Metal Asylum

From Wikipedia, the free encyclopedia
Jump to: navigation, search
Metal Asylum
Genre Music
Presented by Mistress Julyia
Opening theme "What if I Lost it"
by Bloodsimple
Country of origin United States
Original language(s) English
Production
Producer(s) Jason Haitkin
Location(s) New York, other locations
Running time 30 minutes
Release
Original network Fuse
Original release May 1, 2005 (2005-05-01) – 2006 (2006)
Chronology
Preceded by Uranium

Metal Asylum is an American television program about heavy metal on Fuse. Hosted by Mistress Juliya, it served as a slightly more subtle incarnation of the popular Uranium and even coexisted with it under the same host. Metal Asylum traditionally ran a half-hour, typically on a nightly basis at 11pm ET, and deemphasized band interviews in favor of simply playing music videos, largely of the heavy metal genre. The show's production ended in 2006 due to Chernetsky's departure from Fuse TV.

Overview[edit]

In contrast to Uranium, interviews were rare. A typical episode of Metal Asylum would have Chernetsky standing solo in a shady lit studio, briefly discussing bands before playing their videos. As opposed to Uranium where Chernetsky could fly off the cuff most of the time, on Metal Asylum she read off a script on a teleprompter. The scripts were written by legendary metal TV producer Jason Haitkin (who also had a hand in Uranium and Headbangers Ball and also directed videos for bands). The show's opening title sequence featured Chernetsky pushing through twisted black graphics, and the intro guitar to Bloodsimple's "What if I Lost it" served as its theme music.

Metal Asylum did include exclusive videos[1] and helped break out some underground bands like Municipal Waste and The Red Chord. Phil Demmel from Machine Head confessed that he first found out about Municipal Waste from watching Metal Asylum. The program also interviewed veteran musicians like Geezer Butler and Pedro Howse of GZR.[2]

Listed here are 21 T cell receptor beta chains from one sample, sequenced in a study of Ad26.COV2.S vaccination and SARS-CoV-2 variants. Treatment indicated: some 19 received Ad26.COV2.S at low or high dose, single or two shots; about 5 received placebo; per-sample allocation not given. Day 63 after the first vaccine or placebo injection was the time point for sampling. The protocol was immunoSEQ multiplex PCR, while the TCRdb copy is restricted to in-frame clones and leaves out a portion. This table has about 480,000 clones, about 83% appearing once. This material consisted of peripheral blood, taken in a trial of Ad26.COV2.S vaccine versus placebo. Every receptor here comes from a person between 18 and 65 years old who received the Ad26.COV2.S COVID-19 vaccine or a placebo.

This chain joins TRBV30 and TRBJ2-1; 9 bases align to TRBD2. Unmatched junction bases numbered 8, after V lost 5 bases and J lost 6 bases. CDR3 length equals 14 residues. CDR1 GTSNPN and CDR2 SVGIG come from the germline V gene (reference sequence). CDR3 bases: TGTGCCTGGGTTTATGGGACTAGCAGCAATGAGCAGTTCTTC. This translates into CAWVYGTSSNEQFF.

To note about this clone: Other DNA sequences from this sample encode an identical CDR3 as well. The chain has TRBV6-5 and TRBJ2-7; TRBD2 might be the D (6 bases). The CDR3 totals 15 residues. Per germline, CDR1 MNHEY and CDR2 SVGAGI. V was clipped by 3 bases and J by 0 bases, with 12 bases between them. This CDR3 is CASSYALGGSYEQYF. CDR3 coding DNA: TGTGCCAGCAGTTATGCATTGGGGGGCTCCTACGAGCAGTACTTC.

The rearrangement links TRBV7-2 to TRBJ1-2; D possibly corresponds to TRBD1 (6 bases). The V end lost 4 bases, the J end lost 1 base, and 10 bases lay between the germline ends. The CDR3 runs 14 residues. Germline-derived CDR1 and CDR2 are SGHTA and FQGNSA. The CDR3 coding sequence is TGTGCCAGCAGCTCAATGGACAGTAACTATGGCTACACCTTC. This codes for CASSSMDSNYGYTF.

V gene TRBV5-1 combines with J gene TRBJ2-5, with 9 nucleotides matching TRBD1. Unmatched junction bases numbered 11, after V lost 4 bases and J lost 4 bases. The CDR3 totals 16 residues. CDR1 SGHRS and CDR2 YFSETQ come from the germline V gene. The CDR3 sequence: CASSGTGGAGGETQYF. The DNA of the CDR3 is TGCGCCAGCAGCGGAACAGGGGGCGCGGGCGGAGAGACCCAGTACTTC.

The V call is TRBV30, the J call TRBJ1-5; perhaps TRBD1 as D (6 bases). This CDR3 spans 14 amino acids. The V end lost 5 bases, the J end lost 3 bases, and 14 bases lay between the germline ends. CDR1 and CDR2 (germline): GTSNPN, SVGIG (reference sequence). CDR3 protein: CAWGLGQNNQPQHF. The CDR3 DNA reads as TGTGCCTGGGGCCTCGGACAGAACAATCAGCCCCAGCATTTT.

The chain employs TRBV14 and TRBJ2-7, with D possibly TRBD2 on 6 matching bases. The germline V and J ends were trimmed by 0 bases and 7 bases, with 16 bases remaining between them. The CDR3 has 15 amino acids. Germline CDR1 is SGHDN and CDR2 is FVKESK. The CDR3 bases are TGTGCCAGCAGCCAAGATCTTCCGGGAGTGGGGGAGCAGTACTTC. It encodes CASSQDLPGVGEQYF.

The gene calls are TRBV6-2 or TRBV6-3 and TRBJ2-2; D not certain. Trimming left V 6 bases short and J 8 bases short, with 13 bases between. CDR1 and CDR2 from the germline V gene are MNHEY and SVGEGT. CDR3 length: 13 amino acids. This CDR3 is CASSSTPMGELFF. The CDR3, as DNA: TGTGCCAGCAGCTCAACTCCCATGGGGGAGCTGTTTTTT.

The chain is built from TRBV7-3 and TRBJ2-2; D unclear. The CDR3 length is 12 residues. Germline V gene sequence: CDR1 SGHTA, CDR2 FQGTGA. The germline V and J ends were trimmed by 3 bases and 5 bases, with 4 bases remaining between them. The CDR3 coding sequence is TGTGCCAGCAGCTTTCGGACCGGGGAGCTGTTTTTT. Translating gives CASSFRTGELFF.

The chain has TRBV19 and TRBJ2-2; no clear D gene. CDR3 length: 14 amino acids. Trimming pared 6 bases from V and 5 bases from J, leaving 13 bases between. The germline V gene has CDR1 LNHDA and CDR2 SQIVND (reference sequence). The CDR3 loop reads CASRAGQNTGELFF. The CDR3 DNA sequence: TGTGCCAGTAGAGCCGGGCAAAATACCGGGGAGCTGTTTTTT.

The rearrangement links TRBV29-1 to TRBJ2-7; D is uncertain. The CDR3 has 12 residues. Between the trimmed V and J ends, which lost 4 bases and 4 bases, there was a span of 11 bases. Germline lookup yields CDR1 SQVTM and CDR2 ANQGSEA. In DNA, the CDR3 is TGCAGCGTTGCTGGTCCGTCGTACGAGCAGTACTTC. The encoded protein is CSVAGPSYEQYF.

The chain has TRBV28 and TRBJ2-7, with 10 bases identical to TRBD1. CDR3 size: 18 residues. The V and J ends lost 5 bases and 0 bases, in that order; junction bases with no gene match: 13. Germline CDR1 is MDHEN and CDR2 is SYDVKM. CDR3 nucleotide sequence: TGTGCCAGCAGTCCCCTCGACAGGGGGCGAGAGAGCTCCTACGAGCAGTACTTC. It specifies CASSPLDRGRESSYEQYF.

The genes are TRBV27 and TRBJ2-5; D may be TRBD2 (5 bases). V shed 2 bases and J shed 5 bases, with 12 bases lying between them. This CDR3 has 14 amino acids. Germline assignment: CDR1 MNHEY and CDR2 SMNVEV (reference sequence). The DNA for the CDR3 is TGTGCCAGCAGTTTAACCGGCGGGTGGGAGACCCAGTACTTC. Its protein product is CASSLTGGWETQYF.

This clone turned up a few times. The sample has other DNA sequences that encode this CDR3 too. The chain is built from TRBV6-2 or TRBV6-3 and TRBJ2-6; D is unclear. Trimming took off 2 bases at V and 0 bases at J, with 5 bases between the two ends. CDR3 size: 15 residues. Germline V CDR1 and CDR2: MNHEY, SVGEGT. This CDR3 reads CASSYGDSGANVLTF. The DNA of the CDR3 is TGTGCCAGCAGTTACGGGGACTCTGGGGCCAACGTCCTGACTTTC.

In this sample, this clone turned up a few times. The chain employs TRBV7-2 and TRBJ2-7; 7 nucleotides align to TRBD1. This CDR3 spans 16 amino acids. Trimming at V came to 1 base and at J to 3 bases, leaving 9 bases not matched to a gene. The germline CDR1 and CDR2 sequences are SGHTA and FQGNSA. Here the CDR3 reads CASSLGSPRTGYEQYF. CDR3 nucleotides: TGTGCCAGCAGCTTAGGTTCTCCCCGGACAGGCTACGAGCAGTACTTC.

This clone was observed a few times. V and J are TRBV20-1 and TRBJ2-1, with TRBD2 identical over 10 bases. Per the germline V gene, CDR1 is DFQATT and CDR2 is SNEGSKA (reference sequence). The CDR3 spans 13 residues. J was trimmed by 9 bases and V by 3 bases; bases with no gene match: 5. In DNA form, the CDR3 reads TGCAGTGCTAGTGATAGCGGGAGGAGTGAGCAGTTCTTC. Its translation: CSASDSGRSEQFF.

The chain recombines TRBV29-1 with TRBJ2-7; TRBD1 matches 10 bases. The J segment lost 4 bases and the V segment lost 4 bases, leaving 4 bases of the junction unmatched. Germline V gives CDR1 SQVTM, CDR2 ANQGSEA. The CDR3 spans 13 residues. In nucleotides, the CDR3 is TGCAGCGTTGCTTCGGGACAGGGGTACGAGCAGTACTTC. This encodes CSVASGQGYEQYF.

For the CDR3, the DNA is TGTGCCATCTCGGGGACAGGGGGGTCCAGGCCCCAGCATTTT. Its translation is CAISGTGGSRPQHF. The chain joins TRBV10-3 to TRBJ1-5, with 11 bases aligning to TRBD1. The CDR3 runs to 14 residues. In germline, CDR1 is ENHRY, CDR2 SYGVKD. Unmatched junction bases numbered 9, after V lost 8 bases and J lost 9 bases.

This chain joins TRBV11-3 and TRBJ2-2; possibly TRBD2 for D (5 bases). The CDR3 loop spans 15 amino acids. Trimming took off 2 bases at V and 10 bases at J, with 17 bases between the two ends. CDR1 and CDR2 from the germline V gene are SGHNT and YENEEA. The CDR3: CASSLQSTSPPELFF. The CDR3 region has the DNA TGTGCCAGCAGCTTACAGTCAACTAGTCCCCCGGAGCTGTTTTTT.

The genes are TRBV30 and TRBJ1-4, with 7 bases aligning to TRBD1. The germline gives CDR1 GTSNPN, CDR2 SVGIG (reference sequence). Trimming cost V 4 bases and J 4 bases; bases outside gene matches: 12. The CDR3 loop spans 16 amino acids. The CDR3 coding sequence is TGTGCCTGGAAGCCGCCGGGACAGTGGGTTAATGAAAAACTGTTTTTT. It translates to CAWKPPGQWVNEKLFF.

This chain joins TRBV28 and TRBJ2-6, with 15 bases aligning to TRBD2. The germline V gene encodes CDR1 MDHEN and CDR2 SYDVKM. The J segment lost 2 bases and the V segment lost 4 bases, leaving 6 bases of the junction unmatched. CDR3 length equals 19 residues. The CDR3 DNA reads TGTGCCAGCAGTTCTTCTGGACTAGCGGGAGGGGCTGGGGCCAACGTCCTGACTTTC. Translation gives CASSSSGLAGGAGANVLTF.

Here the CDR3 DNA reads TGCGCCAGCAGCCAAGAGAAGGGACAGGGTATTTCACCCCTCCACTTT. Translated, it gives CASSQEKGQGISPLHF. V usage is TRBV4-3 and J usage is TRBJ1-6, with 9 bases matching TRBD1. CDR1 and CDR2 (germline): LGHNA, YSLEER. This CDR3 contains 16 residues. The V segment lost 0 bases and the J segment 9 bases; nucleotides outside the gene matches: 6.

In September 2005, the show was guest hosted on two occasions while Chernetsky was on vacation. Mark Hunter of Chimaira and Howard Jones of Killswitch Engage each hosted two shows.[3] Jones also interviewed Throwdown on one episodes.

Special episodes[edit]

On August 16, 2005, Fuse TV announced its selection to become the exclusive cable television broadcast partner for the 10th anniversary of Ozzfest. As such, Metal Asylum would feature the "Ozzfest Video of the Day" on a nightly basis during the tour. On August 19 at 9pm ET, Fuse also premiered Ozzfest 2005: Uranium Invasion followed by Ozzfest 2005: Fuse's Metal Mayhem at 9:30pm ET, which provided coverage of second stage acts. Bands interviewed included Mastodon, Black Label Society, In Flames, and As I Lay Dying.[4]

On November 14, 2005, the 100th episode featured interviews with Strapping Young Lad, Suffocation, and the first North American television interview of Decapitated. It also featured their live performance of "Spheres of Madness" at B. B. King's in New York City. It is one of the only available American television interviews with Vitek from Decapitated before he died in a van accident in 2007.[5]

A Christmas episode, known as the "lost episode," was filmed but never aired. This edition featured mostly Satanic videos such as Deicide's "Scars of the Crucifix." It never aired due to a miscommunication about being pre-empted for Christmas.

Cancellation[edit]

In February 2006, Metal Asylum disappeared from the air without any explanation from the network or Chernetsky herself. In early March 2006, the Fuse TV website was redesigned and Chernetsky along with fellow Fuse VJ Adonis Thompson were not on the list. Broadcasts of the F-List were played in Metal Asylum's timeslot during the month of February, and on the Fuse message board, it was stated that her contract had not been renewed which irked many loyal viewers. Previous rumors had stated that Chernetsky's absence was due to her recovering from surgery; however, Chernetsky confirmed her exit from Fuse via her MySpace page and details the fact Fuse wanted to become more family friendly and none of her programs exhibited that quality, and she was then removed.

Despite legal conflicts between Chernetsky and Fuse, she later rejoined the network and went on to host the Rock edition of No. 1 Countdown.

See also[edit]

References[edit]

External links[edit]